How Are You Introducing Your Business? Constructing Your 30-Second Elevator Pitch
In the early stages of your business funds are tight and resources are often dedicated to bringing the physical products and services to life ( i.e., building prototypes, designing websites, making samples), so marketing can seem more like a luxury when mapping out your budget. But one of the cheapest and most effective marketing tools at your disposal 24/7 is word of mouth, especially when the message is coming from the you, the founder. Every interaction is an opportunity to spread the word about your business and spark an interest in what you’re offering. As a start-up, it’s not only critical that you seize each one of these opportunities but that you drive home the key takeaways about your business:
- Who you are?
- How you add value?
- Who you add value for?
- Why you/ your business (in particular) is best suited for the job?
How are you introducing your business? Your 30-Second Elevator Pitch
The most effective way to maximize each first impression is to construct a 30-second elevator pitch about your business or your brand. This allows you to be in control of the message that is being communicated and ensures that the listener walks away with the key takeaways about your business. Keeping it short is intentional as people are most attentive in the first minute of a conversation. In addition, there are a lot of situations where you only have a short amount of time with someone (i.e., in an elevator, at a networking event); you don’t want any opportunity to go to waste.
The inputs to your pitch:
- Who you are
- What problem you are solving
- How you are solving the problem (your product/service)
- Who has this problem (your target market)
- Why you are uniquely positioned to solve this problem (your competitive advantage)
- Customized ending (depending on who your audience is)
Let’s walk through an example: Say you started a environmental consulting agency for luxury clothing…
My name is Samantha Jones, I run an environmental consulting agency for luxury clothing companies. A lot of luxury clothing brands want to be more environmentally conscious, but risk doing so at the cost of design and ascetic appeal. So we have merged environmental engineers with leading fashion designers to provide cutting edge solutions that are environmentally sustainable without compromising design or prestige. Our employees are a mix of engineers and designers that go through a vigorous six month training program to ensure that everyone speaks the same language. You had mentioned that you run a clothing line on the West Cost, does your company incorporate green initiatives into its objectives?
Let’s break down this elevator pitch to see how all of the inputs were incorporated:
Who your business is: "I run an environmental consulting agency..."
Who has this problem: "for luxury clothing companies..."
What problem are you solving: "A lot of luxury clothing brands want to be more environmentally conscious, but risk doing so at the cost of design and ascetic appeal..."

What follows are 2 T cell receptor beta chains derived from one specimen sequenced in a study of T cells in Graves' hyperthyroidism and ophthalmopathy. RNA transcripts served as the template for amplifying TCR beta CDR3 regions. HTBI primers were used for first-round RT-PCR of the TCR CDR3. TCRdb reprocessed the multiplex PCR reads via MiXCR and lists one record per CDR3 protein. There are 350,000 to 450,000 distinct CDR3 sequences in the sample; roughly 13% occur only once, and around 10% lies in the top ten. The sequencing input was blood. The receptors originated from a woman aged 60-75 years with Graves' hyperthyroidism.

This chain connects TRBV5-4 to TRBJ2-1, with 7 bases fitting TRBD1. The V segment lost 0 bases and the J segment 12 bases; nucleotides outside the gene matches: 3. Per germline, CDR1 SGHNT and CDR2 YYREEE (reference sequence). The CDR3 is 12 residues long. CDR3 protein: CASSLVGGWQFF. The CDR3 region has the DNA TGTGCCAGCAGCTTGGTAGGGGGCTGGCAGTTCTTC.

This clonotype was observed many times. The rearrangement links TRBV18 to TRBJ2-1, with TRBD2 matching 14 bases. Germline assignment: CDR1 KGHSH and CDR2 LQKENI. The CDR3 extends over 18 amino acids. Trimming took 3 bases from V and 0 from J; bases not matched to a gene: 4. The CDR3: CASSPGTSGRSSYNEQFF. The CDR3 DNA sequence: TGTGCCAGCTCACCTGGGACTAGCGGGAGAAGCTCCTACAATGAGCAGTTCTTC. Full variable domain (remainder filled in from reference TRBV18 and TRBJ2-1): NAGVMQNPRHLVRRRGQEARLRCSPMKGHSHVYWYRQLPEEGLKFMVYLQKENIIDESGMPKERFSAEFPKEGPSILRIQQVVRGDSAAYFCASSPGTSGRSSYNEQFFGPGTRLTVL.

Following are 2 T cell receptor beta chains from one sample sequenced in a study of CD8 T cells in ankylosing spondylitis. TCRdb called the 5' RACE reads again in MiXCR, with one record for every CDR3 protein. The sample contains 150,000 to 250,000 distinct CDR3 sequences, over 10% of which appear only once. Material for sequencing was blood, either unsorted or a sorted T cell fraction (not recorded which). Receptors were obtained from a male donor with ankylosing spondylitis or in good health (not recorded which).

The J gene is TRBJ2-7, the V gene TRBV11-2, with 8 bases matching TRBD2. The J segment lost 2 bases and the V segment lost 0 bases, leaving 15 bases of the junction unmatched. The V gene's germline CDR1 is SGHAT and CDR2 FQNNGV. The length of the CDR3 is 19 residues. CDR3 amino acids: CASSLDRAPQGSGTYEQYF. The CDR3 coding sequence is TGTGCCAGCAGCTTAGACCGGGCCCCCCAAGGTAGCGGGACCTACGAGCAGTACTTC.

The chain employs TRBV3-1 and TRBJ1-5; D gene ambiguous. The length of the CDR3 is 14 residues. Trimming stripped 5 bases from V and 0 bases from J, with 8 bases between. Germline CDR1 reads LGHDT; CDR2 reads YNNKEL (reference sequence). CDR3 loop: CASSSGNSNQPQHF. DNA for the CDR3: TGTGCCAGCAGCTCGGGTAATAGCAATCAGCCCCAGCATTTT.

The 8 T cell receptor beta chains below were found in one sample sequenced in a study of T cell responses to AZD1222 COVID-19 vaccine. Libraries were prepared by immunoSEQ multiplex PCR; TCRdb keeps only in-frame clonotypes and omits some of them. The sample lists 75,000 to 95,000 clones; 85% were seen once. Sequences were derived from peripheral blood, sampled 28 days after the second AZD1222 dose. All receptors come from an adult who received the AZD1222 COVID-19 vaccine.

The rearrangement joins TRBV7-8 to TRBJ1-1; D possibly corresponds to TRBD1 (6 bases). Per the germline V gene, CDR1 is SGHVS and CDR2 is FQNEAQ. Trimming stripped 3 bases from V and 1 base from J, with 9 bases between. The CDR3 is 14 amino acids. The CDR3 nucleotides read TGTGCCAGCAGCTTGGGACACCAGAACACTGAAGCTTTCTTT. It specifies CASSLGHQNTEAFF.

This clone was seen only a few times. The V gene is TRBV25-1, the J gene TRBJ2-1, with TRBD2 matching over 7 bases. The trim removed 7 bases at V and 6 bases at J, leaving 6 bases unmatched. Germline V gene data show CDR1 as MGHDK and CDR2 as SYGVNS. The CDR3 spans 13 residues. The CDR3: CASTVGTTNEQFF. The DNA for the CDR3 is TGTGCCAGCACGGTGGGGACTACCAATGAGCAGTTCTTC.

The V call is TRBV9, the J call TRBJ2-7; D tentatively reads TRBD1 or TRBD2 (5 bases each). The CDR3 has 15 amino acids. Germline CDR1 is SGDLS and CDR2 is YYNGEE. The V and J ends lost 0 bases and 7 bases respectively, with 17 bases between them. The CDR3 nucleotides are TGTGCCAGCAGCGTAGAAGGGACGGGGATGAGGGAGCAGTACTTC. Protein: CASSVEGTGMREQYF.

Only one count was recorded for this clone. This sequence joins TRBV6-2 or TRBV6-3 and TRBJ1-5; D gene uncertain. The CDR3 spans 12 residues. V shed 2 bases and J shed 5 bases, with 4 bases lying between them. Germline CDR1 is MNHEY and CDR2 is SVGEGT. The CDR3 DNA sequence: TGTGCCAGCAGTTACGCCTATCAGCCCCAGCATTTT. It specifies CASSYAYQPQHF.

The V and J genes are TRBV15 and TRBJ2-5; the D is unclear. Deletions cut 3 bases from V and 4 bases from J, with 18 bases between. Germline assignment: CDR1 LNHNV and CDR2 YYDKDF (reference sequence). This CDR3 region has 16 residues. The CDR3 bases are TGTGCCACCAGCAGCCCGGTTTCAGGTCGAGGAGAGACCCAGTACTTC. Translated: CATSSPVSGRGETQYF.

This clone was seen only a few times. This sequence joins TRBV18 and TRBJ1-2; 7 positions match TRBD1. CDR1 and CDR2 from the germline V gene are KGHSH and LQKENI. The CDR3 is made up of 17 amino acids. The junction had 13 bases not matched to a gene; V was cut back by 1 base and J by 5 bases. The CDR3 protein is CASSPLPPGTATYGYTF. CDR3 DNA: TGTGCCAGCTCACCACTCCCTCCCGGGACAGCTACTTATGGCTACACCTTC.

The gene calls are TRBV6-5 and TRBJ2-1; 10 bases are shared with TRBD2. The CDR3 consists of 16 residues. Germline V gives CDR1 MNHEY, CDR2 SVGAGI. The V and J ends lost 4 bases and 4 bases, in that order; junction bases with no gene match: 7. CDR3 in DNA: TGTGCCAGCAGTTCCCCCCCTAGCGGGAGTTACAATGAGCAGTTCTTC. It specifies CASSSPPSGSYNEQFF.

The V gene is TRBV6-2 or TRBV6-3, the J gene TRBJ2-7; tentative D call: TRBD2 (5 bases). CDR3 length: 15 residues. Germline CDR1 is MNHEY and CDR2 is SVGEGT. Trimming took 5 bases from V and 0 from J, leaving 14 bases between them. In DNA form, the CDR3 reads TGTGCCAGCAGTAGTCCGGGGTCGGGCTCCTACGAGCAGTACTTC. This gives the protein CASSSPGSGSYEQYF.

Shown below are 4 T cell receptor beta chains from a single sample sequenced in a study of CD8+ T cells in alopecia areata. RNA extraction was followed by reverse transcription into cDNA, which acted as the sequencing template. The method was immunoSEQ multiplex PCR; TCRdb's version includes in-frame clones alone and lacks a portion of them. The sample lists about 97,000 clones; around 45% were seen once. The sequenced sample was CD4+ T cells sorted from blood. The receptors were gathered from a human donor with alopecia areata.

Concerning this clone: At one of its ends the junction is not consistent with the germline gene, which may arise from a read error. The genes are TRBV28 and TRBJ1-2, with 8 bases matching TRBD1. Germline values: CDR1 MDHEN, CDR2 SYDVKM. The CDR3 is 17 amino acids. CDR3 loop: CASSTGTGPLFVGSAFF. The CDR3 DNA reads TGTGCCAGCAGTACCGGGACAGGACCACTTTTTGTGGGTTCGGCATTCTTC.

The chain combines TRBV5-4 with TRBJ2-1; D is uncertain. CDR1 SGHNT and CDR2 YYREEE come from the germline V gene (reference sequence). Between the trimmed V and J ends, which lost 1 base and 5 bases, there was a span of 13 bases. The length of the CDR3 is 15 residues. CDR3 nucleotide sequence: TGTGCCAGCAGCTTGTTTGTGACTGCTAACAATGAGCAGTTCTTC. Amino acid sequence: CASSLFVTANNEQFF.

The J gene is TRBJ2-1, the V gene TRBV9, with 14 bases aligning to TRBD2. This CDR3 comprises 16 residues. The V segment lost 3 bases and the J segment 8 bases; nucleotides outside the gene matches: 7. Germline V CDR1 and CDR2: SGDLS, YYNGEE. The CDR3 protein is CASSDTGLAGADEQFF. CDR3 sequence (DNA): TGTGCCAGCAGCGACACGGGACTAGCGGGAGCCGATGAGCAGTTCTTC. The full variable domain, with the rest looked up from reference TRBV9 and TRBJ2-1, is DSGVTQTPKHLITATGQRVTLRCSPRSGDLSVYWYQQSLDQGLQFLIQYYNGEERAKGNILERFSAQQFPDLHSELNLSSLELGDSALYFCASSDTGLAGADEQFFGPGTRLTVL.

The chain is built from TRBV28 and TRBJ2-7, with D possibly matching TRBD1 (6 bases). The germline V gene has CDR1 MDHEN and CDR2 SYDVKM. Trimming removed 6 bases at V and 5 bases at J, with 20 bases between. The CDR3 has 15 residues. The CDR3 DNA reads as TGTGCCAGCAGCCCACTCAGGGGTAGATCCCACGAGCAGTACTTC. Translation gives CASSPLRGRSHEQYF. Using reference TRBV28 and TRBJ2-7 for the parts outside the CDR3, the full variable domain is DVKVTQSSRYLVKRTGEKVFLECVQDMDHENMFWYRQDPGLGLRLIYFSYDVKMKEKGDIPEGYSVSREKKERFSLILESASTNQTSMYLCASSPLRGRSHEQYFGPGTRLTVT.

How are you solving the problem: "we have merged environmental engineers with leading fashion designers to provide cutting edge solutions that are environmentally sustainable without compromising design or prestige..."
Why is your business uniquely positioned to solve this problem: "Our employees are a mix of engineers and designers that go through a vigorous six month training program to ensure that everyone speaks the same language..."
Customized ending: "You had mentioned that you run a clothing line on the West Cost; does your company incorporate green initiatives into its objectives?"
The customized ending is critical...
The goal is to incentivize a call to action from the listener depending on where mutual benefit may lie (i.e., a potential investor, customer, business partner, follower). Customize the ending of your pitch in a way that engages the listener into the conversation based on their potential role. In the example above the listener was a potential customer, so asking them about their experience is a way to engage them in the conversation and see if an area of opportunity existed for both parties. Perhaps the listener is a potential investor, so the call to action would be getting them to set up a meeting with you. This should be incorporated into the ending of the pitch (i.e., “I’d love to chat further…").
Practice your pitch
Being able to clearly and concisely communicate the core purpose of your business and its unique competitive advantage is a critical success factor as an entrepreneur. If you struggle to explain what your business is about it’s a red flag for potential investors, and likely a loss of a potential customer or follower. Practice your pitch out loud so that you can deliver it confidently when the time comes. The style and tone of your pitch should be adjusted depending on the audience you are speaking to, so practicing it with various people is a good way to rehearse different variations. But regardless of who you are speaking to your pitch should always come off as organic and conversational. A good way to test this is to ask yourself if you would be comfortable delivering it to your close friends. If the answer is no then your pitch is probably too formal.
Constructing your elevator pitch gives you a solid "go-to" every time you introduce your business, and takes the stress away from explaining to people what you do or what you are building. Take the time to put it together so that when the time comes, you’re ready!